It is quite a common scenario thought that I venture into town in high spirits and return at the end of the day wholly empty-handed and deflated
Circa 10 minute video interview of Graeme Howe, Joint Managing Director of IMRG by Phil Clark, Director of Fillip Media.
Phil Clark questions Graeme on IMRG’s Member Services, the state of the e-Retailing Industry, and the background to the e-Retail Benchmarking System, its benefits to retailers, and the 9 month collaboration with Affino to develop this new service.
"Since 2009 e-retailing has achieved double digit growth every year, this year we are forecasting a growth of just over 14%"
"Our e-Retail Sales Index now collects over 44 KPIs"
"A retailer might think they are doing extremely well, but how does that compare to their competitors"
"Affino, one of IMRG’s supply members, came up with the idea of sampling, and suddenly the lightbulb went on"
"We needed the dashboard to work across all platforms, wherever that retailer was located..."
We at Affino are very proud to share the culmination of a 9 month collaboration with IMRG. The fruits of our labours have brought forth a truly smart, automated web-enabled service for retailers, powered by our own Affino Social Commerce Platform. The full details are set out in the following recently minted press release:
The first of its kind, this automated system allows online retailers to measure their performance against a quorum of similar retailers (for example, young fast fashion retailers) on a daily basis (the day after the data has been submitted) from a PC, tablet or smartphone.
Offering instant access to business critical KPIs such as average basket value, unique visitors, checkout abandonment and conversion rates on a unique personalised dashboard, the IMRG e-Retail Benchmarking System makes it easy for online retailers to measure up to 12 months’ user behaviour, traffic and overall performance and then make a comparison against the rest of the e-retail market. Benchmarks can be filtered to suit the company and each KPI is displayed as an interactive and user-friendly graph.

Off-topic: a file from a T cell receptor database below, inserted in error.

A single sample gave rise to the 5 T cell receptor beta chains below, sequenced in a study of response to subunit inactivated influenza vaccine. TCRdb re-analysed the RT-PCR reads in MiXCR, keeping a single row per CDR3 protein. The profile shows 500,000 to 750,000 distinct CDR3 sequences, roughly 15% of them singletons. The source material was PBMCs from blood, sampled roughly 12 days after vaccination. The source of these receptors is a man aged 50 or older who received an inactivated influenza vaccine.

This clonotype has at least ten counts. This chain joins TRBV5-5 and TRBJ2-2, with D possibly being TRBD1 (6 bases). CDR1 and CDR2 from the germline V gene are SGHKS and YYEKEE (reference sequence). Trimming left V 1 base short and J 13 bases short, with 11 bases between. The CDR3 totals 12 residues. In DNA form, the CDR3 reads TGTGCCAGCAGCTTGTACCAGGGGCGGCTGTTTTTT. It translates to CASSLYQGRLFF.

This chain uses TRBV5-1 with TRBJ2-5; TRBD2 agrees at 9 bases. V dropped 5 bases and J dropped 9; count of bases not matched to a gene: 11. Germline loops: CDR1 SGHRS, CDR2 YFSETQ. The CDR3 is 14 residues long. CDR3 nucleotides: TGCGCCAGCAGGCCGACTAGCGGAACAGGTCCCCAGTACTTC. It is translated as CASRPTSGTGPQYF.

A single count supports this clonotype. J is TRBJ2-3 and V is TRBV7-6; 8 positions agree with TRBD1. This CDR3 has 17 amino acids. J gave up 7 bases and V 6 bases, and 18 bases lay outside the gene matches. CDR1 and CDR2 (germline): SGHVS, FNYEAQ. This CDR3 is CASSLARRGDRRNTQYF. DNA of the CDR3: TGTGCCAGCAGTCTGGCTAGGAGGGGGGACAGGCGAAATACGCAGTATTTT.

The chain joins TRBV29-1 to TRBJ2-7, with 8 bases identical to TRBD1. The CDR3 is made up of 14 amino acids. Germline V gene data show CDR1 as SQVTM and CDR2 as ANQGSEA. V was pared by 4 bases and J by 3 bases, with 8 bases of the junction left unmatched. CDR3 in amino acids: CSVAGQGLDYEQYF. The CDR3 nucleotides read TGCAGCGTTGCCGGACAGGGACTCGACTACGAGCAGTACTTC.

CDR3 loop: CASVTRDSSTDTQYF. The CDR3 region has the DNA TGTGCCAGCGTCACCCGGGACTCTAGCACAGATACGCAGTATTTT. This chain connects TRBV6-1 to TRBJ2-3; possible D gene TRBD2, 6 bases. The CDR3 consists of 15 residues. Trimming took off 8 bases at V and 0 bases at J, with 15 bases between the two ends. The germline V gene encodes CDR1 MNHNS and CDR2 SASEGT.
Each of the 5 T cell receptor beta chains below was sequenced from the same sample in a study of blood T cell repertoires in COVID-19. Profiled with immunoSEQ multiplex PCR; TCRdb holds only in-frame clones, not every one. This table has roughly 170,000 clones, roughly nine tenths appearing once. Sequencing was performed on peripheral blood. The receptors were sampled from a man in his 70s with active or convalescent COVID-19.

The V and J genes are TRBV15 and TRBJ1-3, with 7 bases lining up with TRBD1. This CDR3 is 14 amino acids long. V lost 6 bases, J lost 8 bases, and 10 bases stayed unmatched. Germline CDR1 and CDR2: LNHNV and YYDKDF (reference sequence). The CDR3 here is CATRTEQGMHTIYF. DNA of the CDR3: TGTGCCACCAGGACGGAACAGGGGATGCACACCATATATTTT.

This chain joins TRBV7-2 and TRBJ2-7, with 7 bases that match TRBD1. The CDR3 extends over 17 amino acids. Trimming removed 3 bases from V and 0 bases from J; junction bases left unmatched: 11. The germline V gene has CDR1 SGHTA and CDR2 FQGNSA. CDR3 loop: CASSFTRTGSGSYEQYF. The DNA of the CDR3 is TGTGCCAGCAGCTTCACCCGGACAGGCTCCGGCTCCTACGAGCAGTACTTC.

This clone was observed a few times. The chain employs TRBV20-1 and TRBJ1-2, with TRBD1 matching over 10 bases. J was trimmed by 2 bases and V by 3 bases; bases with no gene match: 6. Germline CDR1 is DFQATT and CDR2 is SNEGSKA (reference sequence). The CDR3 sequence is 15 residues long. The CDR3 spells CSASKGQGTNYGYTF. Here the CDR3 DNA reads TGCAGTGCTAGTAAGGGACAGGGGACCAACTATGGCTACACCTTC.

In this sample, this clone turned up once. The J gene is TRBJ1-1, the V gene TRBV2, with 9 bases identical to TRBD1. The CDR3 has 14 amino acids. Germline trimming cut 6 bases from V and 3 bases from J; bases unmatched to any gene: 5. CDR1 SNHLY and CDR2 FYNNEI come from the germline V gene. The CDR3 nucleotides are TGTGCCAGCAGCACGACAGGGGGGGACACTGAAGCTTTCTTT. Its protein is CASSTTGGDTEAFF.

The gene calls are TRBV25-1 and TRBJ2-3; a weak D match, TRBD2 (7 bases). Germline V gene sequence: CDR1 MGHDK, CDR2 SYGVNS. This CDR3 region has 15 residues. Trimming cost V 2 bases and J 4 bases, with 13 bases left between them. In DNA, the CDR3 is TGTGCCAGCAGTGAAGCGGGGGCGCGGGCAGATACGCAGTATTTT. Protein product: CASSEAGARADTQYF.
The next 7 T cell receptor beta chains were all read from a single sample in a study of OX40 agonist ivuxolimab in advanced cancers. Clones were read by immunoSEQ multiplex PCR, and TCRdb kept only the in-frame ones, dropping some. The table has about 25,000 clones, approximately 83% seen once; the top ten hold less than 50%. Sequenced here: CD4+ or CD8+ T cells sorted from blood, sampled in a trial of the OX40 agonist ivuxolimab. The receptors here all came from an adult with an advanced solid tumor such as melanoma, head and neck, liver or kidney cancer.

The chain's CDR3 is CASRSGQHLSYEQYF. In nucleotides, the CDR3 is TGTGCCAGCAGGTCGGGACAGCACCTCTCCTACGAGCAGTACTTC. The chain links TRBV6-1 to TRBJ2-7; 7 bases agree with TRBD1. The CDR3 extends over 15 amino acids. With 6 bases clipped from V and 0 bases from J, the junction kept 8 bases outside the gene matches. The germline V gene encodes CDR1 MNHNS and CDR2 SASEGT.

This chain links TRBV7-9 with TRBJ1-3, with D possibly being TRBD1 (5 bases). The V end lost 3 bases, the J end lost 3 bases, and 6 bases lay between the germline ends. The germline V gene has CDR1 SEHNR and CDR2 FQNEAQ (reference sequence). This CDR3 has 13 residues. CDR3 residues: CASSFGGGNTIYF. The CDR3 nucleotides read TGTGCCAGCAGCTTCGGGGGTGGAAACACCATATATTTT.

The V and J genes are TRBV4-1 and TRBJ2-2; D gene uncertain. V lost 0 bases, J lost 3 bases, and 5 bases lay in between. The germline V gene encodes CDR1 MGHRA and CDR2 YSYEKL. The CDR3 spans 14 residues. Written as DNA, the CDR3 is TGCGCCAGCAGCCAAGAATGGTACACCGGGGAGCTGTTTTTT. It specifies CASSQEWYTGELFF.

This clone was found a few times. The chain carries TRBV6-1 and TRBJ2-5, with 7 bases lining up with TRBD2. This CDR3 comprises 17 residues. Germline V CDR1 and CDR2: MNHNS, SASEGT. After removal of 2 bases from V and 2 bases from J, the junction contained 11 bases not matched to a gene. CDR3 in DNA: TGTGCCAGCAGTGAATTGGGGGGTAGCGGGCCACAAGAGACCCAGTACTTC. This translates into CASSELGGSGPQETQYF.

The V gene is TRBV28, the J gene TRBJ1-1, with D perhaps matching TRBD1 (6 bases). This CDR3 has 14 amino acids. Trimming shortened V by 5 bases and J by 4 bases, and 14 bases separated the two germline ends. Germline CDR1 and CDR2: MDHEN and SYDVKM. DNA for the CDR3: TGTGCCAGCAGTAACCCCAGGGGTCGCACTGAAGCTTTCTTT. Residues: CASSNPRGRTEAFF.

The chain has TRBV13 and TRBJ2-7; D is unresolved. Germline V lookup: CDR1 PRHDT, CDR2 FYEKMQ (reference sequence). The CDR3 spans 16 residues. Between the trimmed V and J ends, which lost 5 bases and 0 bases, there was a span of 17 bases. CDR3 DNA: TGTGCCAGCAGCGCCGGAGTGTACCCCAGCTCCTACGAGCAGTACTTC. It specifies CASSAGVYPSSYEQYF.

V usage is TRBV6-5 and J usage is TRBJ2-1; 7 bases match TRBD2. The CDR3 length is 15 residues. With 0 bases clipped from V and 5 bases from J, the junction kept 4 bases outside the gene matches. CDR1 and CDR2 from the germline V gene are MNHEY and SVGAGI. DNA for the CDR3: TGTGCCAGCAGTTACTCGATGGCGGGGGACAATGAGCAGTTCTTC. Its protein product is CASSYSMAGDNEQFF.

With over 1,000 retail members, IMRG feel they are well-placed to launch the e-Retail Benchmarking System as an addition to the series of monthly and quarterly Indexes (e-Retail, m-Retail, Quarterly Benchmarking and Delivery) for the e-retail industry. Having handled data securely for over 14 years, IMRG has ensured that all information provided by online retailers who join the IMRG e-Retail Benchmarking System is completely anonymous and totally secure.
Graeme Howe, Managing Director of IMRG, comments: “IMRG have been providing the e-Retail Industry with benchmarking information for over 14 years and this new system represents a significant leap in the service we can provide to our retail members. Retailers will be
Staggered releasing is back in the news again following Taylor Swift’s decision to withhold the second promo track from her new ’1989’ album from UK fans only. The single ’Out of the Woods’ was made available for individual download on iTunes, unless of course you happened to live in the UK. As a UK citizen, the only way to get hold of said track was then to pre-order the whole new album.
Taylor Swift then added insult to injury by claiming that this was an effort to create ’a better experience for you, the fans’. Seriously? The UK fans alone singled out for a special experience!? One which was enforced in limiting fashion by the record company. This is obvious and blatant profiteering and anything but a ’service’ to the fans.
I still fail to see the appeal in ’pre-ordering’ digital content, you usually don’t get any tangible benefit, bar the occasional taster single. There are a number of tracks on iTunes which are ’Album Only’, meaning that you need to download every single track just to get your hands on the one you want. A case in point is Taylor Swift as per above, and another example is Annie Mac’s new ’Presents’ compilation, whose standout track is ’Rhymes’ by Hannah Wants and Chris Lorenzo. I already have the majority of tracks on the album, but to get my hands on this single, I am forced to buy a very large number of tracks for a second time!